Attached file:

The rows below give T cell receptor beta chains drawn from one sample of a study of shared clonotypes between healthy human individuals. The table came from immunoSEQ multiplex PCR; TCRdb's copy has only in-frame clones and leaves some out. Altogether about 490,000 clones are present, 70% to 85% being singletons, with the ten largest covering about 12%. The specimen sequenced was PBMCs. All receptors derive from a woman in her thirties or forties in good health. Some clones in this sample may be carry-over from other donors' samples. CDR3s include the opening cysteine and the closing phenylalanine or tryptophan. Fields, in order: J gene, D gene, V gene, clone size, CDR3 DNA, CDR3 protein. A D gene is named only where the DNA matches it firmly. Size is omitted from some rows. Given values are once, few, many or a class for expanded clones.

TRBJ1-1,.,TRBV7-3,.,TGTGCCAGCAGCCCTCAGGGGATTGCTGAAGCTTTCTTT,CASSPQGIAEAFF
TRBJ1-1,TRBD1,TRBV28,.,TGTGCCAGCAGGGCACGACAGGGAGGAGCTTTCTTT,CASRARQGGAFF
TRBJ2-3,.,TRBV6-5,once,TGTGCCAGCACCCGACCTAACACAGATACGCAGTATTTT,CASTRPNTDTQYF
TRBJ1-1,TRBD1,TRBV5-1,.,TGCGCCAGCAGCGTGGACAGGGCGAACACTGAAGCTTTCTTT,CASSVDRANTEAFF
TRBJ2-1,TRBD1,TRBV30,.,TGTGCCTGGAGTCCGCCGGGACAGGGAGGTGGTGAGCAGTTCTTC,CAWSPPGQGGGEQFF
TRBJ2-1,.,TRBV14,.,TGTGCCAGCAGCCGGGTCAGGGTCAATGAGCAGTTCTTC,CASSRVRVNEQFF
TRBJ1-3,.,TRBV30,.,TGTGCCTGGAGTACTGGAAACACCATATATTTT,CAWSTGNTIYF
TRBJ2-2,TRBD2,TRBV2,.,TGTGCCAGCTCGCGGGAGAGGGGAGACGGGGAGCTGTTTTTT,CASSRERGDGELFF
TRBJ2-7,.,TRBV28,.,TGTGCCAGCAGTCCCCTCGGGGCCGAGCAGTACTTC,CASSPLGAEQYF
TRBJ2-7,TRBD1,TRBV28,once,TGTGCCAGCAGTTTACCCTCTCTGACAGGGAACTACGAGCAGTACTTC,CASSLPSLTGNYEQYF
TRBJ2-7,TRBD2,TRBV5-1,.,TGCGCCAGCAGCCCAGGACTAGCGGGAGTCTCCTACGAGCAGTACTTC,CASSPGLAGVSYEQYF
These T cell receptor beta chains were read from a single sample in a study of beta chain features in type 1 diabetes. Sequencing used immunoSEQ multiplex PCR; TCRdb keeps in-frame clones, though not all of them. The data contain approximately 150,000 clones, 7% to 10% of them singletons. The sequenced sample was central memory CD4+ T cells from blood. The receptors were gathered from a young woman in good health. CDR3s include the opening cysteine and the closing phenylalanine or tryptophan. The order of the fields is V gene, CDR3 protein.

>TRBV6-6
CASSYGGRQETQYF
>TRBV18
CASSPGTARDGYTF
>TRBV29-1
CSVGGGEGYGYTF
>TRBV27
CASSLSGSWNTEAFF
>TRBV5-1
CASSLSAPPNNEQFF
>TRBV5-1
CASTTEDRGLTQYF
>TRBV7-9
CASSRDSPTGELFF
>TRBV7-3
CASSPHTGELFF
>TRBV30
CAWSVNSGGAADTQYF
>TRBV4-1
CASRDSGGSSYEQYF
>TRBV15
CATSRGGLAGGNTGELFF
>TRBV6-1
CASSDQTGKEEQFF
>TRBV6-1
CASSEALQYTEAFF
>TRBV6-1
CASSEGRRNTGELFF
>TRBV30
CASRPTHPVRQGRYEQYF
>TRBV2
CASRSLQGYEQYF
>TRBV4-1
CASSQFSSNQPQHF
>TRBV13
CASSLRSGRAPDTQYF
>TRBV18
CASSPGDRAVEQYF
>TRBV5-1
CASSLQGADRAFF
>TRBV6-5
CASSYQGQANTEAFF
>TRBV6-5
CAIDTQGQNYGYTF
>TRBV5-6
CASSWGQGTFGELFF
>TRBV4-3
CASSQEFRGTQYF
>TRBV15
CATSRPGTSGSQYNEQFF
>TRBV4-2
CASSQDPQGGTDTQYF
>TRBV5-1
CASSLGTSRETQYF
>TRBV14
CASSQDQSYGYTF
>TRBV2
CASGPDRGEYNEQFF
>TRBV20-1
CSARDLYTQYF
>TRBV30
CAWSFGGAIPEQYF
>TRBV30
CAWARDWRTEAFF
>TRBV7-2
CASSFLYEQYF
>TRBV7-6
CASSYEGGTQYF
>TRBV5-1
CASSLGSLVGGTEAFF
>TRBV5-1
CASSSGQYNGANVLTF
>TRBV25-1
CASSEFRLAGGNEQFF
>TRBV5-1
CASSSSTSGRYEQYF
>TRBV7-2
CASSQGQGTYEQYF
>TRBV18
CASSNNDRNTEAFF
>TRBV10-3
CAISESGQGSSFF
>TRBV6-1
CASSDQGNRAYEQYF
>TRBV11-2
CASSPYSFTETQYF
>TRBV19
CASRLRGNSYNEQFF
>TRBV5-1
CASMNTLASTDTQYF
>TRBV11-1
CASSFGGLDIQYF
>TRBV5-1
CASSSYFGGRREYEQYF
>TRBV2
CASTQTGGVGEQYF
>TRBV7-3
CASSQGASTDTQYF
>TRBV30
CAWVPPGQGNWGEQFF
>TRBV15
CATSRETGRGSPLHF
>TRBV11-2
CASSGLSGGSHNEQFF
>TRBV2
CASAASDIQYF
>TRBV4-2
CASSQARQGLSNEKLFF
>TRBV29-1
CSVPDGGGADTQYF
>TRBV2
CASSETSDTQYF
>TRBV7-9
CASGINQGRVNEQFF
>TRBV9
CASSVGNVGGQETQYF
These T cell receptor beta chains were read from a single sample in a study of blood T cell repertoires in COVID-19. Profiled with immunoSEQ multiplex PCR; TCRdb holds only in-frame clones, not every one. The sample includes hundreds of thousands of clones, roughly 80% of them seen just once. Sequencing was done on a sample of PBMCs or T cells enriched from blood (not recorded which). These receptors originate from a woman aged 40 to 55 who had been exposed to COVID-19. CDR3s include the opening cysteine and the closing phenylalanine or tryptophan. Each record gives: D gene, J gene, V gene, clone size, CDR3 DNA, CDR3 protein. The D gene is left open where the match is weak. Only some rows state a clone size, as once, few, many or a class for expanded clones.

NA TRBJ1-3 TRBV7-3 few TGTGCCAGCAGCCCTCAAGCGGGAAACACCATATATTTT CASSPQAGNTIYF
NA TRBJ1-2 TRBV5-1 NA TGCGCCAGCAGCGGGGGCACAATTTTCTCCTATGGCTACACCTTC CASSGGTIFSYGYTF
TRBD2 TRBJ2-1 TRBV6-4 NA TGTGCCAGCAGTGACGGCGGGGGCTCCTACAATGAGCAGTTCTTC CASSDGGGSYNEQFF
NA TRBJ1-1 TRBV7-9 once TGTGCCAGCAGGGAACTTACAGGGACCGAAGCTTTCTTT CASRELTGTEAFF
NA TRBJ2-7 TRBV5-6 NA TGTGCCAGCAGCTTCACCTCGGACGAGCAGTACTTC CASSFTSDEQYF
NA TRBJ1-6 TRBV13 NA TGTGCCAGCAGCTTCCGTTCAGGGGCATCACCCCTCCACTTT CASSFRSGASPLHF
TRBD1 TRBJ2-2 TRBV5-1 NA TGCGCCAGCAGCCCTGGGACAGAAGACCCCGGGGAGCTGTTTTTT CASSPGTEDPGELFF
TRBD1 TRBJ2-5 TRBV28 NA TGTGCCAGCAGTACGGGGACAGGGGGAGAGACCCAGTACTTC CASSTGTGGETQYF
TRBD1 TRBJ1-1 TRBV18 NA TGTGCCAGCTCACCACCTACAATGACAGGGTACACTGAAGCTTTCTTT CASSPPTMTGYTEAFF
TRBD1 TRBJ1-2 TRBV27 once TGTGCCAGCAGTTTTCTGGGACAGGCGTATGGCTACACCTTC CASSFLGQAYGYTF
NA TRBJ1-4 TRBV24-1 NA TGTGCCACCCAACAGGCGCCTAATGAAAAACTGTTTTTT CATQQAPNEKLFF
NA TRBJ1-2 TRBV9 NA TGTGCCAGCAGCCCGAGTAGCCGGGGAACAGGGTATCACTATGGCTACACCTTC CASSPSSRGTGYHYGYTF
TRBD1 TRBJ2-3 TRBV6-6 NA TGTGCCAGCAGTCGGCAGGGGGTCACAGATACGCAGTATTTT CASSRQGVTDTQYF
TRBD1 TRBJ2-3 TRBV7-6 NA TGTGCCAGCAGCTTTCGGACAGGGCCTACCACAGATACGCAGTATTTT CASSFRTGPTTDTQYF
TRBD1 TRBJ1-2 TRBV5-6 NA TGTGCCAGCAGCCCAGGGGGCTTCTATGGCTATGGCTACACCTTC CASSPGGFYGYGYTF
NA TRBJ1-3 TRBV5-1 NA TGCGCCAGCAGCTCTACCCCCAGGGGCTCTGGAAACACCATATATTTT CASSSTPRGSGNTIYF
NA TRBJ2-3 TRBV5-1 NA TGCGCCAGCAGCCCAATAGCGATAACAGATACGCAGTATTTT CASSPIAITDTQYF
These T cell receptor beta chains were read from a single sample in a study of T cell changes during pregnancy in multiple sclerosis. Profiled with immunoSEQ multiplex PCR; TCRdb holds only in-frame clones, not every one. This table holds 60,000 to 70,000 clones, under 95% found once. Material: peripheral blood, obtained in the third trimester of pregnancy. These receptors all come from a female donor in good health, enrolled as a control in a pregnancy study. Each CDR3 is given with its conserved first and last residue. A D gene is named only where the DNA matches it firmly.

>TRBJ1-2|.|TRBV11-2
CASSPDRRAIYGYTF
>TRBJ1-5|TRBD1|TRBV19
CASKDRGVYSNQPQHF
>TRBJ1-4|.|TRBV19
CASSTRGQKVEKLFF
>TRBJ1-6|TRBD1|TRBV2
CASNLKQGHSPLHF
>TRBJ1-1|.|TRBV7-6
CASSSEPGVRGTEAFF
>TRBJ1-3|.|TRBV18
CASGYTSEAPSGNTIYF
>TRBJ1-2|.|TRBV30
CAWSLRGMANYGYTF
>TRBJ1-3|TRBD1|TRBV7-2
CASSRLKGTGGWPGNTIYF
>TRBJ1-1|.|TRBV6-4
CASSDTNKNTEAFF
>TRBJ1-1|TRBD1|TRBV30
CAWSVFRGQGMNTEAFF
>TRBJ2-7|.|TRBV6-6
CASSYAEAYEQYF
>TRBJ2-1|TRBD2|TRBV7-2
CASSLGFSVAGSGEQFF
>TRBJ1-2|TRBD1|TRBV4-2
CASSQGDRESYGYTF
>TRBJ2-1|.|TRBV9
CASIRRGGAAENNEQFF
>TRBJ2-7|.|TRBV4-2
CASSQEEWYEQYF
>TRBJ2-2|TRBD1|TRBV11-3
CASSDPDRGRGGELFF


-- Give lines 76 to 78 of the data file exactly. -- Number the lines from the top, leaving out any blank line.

>TRBV30
CAWARDWRTEAFF
>TRBV7-2